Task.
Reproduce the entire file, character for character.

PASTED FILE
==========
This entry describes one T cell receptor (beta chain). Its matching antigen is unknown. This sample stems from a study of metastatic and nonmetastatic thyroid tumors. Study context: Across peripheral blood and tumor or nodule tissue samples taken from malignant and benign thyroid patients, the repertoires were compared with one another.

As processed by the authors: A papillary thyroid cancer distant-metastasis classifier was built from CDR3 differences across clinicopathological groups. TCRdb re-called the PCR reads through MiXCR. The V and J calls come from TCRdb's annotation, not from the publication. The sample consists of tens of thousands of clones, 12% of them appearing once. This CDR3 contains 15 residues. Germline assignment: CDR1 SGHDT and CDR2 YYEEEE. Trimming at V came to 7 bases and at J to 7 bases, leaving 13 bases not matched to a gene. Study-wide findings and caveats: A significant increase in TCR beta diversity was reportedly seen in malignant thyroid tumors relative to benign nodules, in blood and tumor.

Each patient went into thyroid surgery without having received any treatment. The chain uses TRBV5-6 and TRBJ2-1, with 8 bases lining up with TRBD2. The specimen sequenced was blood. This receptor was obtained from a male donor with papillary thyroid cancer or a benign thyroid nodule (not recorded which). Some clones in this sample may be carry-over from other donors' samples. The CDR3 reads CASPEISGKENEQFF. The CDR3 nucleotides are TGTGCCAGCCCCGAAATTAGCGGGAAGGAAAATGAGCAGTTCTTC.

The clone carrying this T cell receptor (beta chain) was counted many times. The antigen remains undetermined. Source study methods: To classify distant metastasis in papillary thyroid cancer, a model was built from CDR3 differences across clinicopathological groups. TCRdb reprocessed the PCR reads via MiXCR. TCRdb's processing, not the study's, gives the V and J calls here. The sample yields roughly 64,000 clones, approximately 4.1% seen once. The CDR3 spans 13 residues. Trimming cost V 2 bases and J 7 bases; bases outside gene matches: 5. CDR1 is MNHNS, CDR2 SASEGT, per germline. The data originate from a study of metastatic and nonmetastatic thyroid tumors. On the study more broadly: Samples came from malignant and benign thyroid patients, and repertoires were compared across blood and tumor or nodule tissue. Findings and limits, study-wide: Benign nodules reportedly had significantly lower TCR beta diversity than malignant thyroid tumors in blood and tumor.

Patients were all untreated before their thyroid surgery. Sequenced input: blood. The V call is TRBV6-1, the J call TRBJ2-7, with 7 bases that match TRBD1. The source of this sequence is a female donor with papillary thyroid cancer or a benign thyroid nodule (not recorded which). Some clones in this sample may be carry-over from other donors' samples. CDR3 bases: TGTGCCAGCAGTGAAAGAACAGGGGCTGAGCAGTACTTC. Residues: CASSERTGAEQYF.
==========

This entry describes one T cell receptor (beta chain). Its matching antigen is unknown. This sample stems from a study of metastatic and nonmetastatic thyroid tumors. Study context: Across peripheral blood and tumor or nodule tissue samples taken from malignant and benign thyroid patients, the repertoires were compared with one another.

As processed by the authors: A papillary thyroid cancer distant-metastasis classifier was built from CDR3 differences across clinicopathological groups. TCRdb re-called the PCR reads through MiXCR. The V and J calls come from TCRdb's annotation, not from the publication. The sample consists of tens of thousands of clones, 12% of them appearing once. This CDR3 contains 15 residues. Germline assignment: CDR1 SGHDT and CDR2 YYEEEE. Trimming at V came to 7 bases and at J to 7 bases, leaving 13 bases not matched to a gene. Study-wide findings and caveats: A significant increase in TCR beta diversity was reportedly seen in malignant thyroid tumors relative to benign nodules, in blood and tumor.

Each patient went into thyroid surgery without having received any treatment. The chain uses TRBV5-6 and TRBJ2-1, with 8 bases lining up with TRBD2. The specimen sequenced was blood. This receptor was obtained from a male donor with papillary thyroid cancer or a benign thyroid nodule (not recorded which). Some clones in this sample may be carry-over from other donors' samples. The CDR3 reads CASPEISGKENEQFF. The CDR3 nucleotides are TGTGCCAGCCCCGAAATTAGCGGGAAGGAAAATGAGCAGTTCTTC.

The clone carrying this T cell receptor (beta chain) was counted many times. The antigen remains undetermined. Source study methods: To classify distant metastasis in papillary thyroid cancer, a model was built from CDR3 differences across clinicopathological groups. TCRdb reprocessed the PCR reads via MiXCR. TCRdb's processing, not the study's, gives the V and J calls here. The sample yields roughly 64,000 clones, approximately 4.1% seen once. The CDR3 spans 13 residues. Trimming cost V 2 bases and J 7 bases; bases outside gene matches: 5. CDR1 is MNHNS, CDR2 SASEGT, per germline. The data originate from a study of metastatic and nonmetastatic thyroid tumors. On the study more broadly: Samples came from malignant and benign thyroid patients, and repertoires were compared across blood and tumor or nodule tissue. Findings and limits, study-wide: Benign nodules reportedly had significantly lower TCR beta diversity than malignant thyroid tumors in blood and tumor.

Patients were all untreated before their thyroid surgery. Sequenced input: blood. The V call is TRBV6-1, the J call TRBJ2-7, with 7 bases that match TRBD1. The source of this sequence is a female donor with papillary thyroid cancer or a benign thyroid nodule (not recorded which). Some clones in this sample may be carry-over from other donors' samples. CDR3 bases: TGTGCCAGCAGTGAAAGAACAGGGGCTGAGCAGTACTTC. Residues: CASSERTGAEQYF.